Rightpet

Common Mudpuppy

Save as favorite

Avg. Owner Satisfaction

4.4/5

(4 Reviews)


Brian Gratwicke

Is this newts / salamander right for you?

Other common names: Waterdog

Scientific name: Necturus maculosus

The basics:
Large, flattened, entirely aquatic, and sporting a “dog-like” face and  bushy red gills, the Common Mudpuppy sometimes terrifies folks when it appears at the end of a fishing line. But amphibian enthusiasts who are able to meet its unique needs can ask for no finer or more interesting aquarium inhabitant.

The Common Mudpuppy ranges from southeastern Manitoba and southern Quebec, Canada through the Mississippi River drainage to northern Georgia and Louisiana, USA.

Entirely aquatic, this bottom-dweller inhabits streams, lakes, canals, and rivers, from the shallows to depths of at least 27.5 meters (90 feet).

Appearance / health:
Occasionally reaching 49 cm (19 in) in length, this impressive salamander has feathery, red external gills and may be gray, near-black or rusty brown in color. Dark spots and blotches mark the skin, and the long tail is laterally-compressed.

Well-cared-for Mudpuppies may live to 30+ years of age. Pets will swallow rocks and gravel bits, resulting in intestinal blockages. If ammonia levels are not kept low, “Red Leg” and other bacterial/fungal infections will take hold.

Behavior / temperament:
Mudpuppies adjust well when given proper care, but generally remain shy in captivity. Secure shelters are a must, and they are ill-at-ease in brightly lit environments.

They should be handled only when necessary, and then by being urged into a water-filled container so that the skin’s protective mucus is not removed.

Housing:
A 30 gallon aquarium can house a single adult; larger groups will get-along in more spacious quarters. Gravel should be avoided due to the danger of ingestion, or be of a size that cannot be swallowed.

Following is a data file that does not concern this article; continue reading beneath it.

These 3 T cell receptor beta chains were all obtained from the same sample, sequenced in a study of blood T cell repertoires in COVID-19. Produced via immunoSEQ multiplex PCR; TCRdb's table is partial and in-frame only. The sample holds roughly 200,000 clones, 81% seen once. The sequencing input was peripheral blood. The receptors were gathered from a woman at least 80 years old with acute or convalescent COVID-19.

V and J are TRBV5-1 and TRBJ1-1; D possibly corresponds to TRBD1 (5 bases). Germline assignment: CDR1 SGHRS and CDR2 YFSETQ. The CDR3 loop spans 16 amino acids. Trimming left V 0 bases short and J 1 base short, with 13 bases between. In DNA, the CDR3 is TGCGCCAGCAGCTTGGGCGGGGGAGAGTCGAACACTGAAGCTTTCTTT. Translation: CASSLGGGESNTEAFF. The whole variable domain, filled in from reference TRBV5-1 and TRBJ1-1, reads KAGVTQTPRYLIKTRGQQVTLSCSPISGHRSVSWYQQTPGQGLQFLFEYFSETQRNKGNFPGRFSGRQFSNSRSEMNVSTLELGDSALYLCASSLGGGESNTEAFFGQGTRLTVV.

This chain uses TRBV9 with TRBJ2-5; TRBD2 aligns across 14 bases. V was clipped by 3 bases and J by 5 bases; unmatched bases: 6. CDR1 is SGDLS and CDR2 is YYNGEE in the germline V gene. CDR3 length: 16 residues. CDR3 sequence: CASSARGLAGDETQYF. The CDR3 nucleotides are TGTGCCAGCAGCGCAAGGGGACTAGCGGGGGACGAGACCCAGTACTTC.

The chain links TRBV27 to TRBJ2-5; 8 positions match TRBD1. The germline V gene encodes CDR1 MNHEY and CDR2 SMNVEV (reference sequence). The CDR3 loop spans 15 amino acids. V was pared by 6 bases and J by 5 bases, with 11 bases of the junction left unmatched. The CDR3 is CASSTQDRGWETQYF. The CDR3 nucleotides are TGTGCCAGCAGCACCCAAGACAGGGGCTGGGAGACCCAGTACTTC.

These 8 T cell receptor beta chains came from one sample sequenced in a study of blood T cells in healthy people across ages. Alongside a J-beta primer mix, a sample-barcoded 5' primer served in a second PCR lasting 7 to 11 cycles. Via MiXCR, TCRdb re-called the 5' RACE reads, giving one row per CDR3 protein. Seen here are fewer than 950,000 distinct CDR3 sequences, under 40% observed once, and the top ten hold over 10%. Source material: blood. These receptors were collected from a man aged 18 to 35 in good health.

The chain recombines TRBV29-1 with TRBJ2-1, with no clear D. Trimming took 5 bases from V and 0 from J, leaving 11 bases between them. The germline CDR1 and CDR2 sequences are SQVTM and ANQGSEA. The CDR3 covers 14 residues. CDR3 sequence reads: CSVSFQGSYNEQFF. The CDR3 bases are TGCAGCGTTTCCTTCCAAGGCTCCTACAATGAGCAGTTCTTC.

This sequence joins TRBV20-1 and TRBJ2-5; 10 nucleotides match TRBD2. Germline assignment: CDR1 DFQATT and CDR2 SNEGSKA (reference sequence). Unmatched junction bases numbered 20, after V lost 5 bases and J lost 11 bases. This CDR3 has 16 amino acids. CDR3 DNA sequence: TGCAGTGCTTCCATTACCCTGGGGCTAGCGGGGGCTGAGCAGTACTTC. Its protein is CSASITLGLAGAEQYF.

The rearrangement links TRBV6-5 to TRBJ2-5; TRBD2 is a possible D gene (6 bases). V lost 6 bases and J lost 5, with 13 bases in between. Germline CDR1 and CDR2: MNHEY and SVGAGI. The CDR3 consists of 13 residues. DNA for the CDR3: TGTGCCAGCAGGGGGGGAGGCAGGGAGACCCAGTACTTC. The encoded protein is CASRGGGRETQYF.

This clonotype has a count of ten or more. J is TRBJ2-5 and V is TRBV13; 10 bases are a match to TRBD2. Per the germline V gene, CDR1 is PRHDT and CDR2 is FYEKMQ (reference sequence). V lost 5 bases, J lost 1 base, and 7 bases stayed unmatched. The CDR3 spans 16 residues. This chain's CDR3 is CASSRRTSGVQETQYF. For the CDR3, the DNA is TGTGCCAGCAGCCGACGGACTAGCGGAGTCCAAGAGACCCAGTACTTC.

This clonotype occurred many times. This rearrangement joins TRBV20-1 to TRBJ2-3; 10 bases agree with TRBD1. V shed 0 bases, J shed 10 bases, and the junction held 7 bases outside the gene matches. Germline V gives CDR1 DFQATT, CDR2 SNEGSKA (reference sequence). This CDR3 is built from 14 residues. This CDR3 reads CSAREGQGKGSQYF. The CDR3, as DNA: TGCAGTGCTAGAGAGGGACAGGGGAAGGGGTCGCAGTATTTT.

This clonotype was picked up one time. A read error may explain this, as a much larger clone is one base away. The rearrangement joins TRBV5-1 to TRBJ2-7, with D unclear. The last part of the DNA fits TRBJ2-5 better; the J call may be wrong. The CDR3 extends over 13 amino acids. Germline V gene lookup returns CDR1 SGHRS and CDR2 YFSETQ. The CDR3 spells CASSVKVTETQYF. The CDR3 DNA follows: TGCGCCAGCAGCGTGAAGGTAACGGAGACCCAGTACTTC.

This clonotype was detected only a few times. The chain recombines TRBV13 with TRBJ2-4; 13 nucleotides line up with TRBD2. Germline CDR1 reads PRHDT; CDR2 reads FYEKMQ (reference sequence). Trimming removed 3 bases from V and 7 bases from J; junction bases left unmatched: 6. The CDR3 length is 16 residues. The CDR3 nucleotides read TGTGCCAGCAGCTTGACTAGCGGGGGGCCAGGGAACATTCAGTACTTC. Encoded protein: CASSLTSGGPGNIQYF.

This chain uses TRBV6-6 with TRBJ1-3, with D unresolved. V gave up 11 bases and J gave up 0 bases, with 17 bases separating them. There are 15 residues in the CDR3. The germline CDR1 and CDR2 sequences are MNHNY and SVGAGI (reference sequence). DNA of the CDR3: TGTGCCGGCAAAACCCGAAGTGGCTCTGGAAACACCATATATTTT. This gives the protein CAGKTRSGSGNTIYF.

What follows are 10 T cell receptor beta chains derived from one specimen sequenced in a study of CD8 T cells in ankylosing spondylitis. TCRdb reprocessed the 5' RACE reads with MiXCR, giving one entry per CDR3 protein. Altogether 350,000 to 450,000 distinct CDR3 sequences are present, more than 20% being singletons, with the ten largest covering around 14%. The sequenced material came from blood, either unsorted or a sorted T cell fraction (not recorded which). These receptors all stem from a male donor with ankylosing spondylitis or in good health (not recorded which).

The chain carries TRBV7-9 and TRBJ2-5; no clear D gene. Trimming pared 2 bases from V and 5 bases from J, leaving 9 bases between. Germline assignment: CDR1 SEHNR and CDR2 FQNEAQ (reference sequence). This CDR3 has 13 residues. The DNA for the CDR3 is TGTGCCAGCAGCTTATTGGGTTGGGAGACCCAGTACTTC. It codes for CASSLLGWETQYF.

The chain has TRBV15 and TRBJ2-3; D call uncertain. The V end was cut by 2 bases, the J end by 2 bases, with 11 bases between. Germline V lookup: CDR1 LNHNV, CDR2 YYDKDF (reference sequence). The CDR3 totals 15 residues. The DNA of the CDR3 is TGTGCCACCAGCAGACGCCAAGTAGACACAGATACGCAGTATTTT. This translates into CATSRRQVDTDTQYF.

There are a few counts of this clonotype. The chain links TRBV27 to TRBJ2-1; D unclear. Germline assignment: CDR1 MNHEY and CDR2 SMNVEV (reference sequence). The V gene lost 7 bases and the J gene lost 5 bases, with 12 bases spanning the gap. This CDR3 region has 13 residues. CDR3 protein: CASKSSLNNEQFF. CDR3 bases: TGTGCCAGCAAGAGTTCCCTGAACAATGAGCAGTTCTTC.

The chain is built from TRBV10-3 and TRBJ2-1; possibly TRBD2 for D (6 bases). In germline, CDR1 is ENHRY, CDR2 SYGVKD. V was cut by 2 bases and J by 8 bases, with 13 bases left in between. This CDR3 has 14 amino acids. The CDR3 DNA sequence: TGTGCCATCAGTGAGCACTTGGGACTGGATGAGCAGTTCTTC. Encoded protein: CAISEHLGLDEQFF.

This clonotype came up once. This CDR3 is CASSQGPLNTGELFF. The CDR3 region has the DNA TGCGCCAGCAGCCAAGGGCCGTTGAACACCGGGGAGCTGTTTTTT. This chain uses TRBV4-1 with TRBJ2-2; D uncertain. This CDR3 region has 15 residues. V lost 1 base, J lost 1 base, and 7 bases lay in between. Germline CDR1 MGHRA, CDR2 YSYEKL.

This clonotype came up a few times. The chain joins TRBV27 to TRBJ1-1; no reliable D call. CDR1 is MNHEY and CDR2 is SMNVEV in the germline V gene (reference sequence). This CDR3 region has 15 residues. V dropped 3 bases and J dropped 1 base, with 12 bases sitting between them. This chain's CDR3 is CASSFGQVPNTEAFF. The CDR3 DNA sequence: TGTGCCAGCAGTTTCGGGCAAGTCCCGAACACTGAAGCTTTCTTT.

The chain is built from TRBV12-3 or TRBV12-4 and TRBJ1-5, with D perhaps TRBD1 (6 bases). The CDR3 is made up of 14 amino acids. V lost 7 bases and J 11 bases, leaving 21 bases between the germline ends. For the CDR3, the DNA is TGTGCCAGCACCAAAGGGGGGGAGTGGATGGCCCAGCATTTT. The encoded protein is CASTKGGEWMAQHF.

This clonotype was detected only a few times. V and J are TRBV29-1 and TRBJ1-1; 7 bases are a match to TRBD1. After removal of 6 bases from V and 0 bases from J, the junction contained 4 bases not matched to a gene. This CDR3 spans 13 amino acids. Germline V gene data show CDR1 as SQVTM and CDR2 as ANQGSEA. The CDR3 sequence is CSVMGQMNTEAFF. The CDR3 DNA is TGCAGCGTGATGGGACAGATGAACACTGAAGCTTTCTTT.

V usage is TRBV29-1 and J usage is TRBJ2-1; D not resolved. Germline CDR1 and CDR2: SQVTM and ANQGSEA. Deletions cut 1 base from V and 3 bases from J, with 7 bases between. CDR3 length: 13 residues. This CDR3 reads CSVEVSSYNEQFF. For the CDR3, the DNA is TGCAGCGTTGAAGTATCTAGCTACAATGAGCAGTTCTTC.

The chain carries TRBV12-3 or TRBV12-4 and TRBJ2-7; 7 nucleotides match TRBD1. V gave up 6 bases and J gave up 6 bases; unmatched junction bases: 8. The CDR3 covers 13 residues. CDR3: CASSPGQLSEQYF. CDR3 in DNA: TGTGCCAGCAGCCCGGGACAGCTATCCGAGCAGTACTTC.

Mudpuppies will not thrive unless provided excellent water quality. A canister or submersible filter and weekly partial water changes will help ensure low ammonia levels. Chlorine and chloramine must be removed from water via liquid preparations available at pet stores. Rock caves, PVC pipes and other hiding places are essential.  Large mats of floating live or artificial plants can be used to cut down on the amount of light that reaches the bottom of the aquarium. Common Mudpuppies fare best at a temperature range of 62-70 F. Most survive warmer temperatures, but are then more susceptible to illness. 


 

Diet:
A varied diet comprised of earthworms (a great favorite), small crayfish, blackworms, minnows, and shiners should be provided. Some individuals will accept trout chow and commercial newt diets as well.

Breeding:
Normal temperature fluctuations are sometimes sufficient to stimulate reproduction. The eggs, 25-150 in number, are deposited individually in a cavity below a rock, and take 6-10 weeks to develop. The female guards the eggs during the incubation period. The larvae will accept chopped blackworms and earthworms. They are highly cannibalistic and should be separated or kept in large tanks with ample cover and a constant supply of food.

Written by Frank Indiviglio

wonderful

cool thing, fun pets

interesting

carnivores, shallow riverbeds, rescue, underwater dragon, normal room temperature

Member photos